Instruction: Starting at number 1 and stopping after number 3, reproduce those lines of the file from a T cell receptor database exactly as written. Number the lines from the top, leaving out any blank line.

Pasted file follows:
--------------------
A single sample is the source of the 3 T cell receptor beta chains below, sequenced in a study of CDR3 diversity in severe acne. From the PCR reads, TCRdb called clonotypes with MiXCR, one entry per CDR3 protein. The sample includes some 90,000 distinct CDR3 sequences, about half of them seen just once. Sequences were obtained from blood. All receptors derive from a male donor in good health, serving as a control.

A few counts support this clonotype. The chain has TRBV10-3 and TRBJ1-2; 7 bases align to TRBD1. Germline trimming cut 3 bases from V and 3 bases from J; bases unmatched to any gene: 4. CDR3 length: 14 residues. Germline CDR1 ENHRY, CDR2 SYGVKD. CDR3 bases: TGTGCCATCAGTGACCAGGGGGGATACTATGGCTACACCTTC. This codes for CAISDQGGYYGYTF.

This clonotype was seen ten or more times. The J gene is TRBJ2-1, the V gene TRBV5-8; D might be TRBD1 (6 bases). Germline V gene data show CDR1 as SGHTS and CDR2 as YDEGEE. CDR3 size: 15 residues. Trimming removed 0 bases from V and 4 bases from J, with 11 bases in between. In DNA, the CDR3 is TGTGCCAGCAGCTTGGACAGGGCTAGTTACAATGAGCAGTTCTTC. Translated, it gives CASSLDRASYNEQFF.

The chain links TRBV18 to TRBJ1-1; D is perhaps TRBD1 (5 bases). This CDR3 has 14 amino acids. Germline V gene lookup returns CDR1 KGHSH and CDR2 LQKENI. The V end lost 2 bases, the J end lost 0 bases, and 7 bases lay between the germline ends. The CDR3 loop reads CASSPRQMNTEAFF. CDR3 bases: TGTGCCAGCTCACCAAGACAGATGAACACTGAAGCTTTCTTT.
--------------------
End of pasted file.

A single sample is the source of the 3 T cell receptor beta chains below, sequenced in a study of CDR3 diversity in severe acne. From the PCR reads, TCRdb called clonotypes with MiXCR, one entry per CDR3 protein. The sample includes some 90,000 distinct CDR3 sequences, about half of them seen just once. Sequences were obtained from blood. All receptors derive from a male donor in good health, serving as a control.

A few counts support this clonotype. The chain has TRBV10-3 and TRBJ1-2; 7 bases align to TRBD1. Germline trimming cut 3 bases from V and 3 bases from J; bases unmatched to any gene: 4. CDR3 length: 14 residues. Germline CDR1 ENHRY, CDR2 SYGVKD. CDR3 bases: TGTGCCATCAGTGACCAGGGGGGATACTATGGCTACACCTTC. This codes for CAISDQGGYYGYTF.

This clonotype was seen ten or more times. The J gene is TRBJ2-1, the V gene TRBV5-8; D might be TRBD1 (6 bases). Germline V gene data show CDR1 as SGHTS and CDR2 as YDEGEE. CDR3 size: 15 residues. Trimming removed 0 bases from V and 4 bases from J, with 11 bases in between. In DNA, the CDR3 is TGTGCCAGCAGCTTGGACAGGGCTAGTTACAATGAGCAGTTCTTC. Translated, it gives CASSLDRASYNEQFF.